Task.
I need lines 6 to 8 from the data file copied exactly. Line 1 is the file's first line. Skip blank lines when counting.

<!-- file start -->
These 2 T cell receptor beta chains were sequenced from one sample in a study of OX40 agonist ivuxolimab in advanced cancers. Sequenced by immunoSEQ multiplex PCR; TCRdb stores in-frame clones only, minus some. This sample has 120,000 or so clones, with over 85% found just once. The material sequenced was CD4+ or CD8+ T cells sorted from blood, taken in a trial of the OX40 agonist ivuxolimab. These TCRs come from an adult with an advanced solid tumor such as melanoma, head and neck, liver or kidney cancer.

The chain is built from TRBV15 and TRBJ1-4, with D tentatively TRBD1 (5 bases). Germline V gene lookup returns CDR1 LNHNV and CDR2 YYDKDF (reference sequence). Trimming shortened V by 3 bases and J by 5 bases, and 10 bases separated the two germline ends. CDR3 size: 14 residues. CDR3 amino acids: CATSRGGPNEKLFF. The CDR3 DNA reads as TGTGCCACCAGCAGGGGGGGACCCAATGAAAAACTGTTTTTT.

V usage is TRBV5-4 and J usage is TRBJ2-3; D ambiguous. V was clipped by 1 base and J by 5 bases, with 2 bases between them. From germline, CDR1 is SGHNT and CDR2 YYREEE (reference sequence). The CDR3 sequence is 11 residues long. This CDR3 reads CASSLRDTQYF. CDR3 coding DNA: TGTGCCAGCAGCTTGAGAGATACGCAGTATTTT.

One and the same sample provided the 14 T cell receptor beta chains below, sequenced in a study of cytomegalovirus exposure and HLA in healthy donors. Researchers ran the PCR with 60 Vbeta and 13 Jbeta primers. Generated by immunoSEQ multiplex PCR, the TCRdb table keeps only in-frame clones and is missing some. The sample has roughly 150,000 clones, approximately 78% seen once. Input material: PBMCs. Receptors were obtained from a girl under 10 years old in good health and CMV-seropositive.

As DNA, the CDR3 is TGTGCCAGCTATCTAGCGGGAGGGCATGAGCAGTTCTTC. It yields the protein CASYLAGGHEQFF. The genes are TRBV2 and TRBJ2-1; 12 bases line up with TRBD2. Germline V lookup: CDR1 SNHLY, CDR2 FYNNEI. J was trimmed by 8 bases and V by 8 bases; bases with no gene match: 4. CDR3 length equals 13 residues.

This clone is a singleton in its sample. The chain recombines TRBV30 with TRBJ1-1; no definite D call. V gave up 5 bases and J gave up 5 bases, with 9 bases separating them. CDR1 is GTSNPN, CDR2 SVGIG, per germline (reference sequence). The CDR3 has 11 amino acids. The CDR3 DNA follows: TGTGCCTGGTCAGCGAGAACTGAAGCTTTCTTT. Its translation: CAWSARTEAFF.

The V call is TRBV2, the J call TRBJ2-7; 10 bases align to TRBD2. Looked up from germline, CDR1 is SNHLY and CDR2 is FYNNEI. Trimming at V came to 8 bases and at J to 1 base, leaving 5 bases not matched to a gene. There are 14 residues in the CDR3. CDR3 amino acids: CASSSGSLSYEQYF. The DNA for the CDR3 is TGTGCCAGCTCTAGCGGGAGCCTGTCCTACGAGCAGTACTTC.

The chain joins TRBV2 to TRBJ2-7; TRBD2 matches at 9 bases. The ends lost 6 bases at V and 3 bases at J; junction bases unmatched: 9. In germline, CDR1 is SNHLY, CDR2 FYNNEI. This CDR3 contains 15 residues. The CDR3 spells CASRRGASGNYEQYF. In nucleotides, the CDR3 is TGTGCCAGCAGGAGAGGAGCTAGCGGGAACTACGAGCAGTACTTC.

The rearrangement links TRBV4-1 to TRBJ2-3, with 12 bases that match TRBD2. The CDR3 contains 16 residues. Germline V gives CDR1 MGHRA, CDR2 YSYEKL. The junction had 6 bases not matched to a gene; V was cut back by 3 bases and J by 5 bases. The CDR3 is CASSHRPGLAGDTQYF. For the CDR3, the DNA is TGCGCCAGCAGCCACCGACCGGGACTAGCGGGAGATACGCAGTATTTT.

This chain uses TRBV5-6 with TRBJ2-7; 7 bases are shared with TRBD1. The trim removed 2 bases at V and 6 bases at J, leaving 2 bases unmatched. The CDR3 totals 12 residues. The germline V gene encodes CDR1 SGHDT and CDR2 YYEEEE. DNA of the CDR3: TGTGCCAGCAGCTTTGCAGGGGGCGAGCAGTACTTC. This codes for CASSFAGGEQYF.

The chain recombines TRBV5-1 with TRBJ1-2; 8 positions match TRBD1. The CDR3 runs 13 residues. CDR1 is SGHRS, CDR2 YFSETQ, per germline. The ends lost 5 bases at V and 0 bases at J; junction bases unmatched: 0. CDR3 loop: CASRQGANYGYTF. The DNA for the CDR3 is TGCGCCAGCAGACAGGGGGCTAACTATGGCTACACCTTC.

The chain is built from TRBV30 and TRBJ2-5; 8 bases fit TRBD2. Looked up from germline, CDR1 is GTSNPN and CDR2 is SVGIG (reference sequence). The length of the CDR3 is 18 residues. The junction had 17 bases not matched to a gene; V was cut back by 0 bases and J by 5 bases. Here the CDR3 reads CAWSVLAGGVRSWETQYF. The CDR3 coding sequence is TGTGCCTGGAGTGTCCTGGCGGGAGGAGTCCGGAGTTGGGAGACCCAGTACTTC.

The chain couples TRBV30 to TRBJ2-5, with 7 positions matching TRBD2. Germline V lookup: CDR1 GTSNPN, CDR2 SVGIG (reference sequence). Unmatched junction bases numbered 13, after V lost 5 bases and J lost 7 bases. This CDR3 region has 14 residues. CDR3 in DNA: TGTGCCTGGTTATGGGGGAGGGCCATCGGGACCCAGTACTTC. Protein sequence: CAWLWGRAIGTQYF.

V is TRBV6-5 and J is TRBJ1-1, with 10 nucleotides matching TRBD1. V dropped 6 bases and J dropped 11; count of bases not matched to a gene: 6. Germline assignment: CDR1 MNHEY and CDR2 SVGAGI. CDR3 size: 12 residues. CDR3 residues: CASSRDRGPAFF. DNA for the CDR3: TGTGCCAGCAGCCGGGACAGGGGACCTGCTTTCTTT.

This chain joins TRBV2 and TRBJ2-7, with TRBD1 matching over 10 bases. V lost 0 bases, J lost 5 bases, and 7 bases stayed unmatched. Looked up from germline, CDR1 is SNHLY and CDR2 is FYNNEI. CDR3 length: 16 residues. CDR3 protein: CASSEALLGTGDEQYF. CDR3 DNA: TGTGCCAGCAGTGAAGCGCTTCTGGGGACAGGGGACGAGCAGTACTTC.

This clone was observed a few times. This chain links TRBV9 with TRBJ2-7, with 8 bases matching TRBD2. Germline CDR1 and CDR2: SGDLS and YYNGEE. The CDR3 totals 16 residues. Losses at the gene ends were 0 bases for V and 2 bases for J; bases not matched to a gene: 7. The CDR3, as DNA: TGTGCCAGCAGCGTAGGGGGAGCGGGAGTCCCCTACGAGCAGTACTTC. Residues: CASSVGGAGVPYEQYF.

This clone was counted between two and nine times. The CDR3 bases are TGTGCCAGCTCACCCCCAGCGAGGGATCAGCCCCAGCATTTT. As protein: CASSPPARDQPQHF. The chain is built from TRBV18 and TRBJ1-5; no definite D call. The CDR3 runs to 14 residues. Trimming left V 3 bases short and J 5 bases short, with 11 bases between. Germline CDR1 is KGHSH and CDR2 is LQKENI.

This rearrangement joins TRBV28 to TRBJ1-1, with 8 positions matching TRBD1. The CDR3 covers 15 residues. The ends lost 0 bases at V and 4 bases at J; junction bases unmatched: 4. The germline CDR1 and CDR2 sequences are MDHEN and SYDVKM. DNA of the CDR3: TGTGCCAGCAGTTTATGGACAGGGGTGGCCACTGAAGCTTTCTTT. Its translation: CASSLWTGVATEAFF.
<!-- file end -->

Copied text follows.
This clone is a singleton in its sample. The chain recombines TRBV30 with TRBJ1-1; no definite D call. V gave up 5 bases and J gave up 5 bases, with 9 bases separating them. CDR1 is GTSNPN, CDR2 SVGIG, per germline (reference sequence). The CDR3 has 11 amino acids. The CDR3 DNA follows: TGTGCCTGGTCAGCGAGAACTGAAGCTTTCTTT. Its translation: CAWSARTEAFF.

The V call is TRBV2, the J call TRBJ2-7; 10 bases align to TRBD2. Looked up from germline, CDR1 is SNHLY and CDR2 is FYNNEI. Trimming at V came to 8 bases and at J to 1 base, leaving 5 bases not matched to a gene. There are 14 residues in the CDR3. CDR3 amino acids: CASSSGSLSYEQYF. The DNA for the CDR3 is TGTGCCAGCTCTAGCGGGAGCCTGTCCTACGAGCAGTACTTC.

The chain joins TRBV2 to TRBJ2-7; TRBD2 matches at 9 bases. The ends lost 6 bases at V and 3 bases at J; junction bases unmatched: 9. In germline, CDR1 is SNHLY, CDR2 FYNNEI. This CDR3 contains 15 residues. The CDR3 spells CASRRGASGNYEQYF. In nucleotides, the CDR3 is TGTGCCAGCAGGAGAGGAGCTAGCGGGAACTACGAGCAGTACTTC.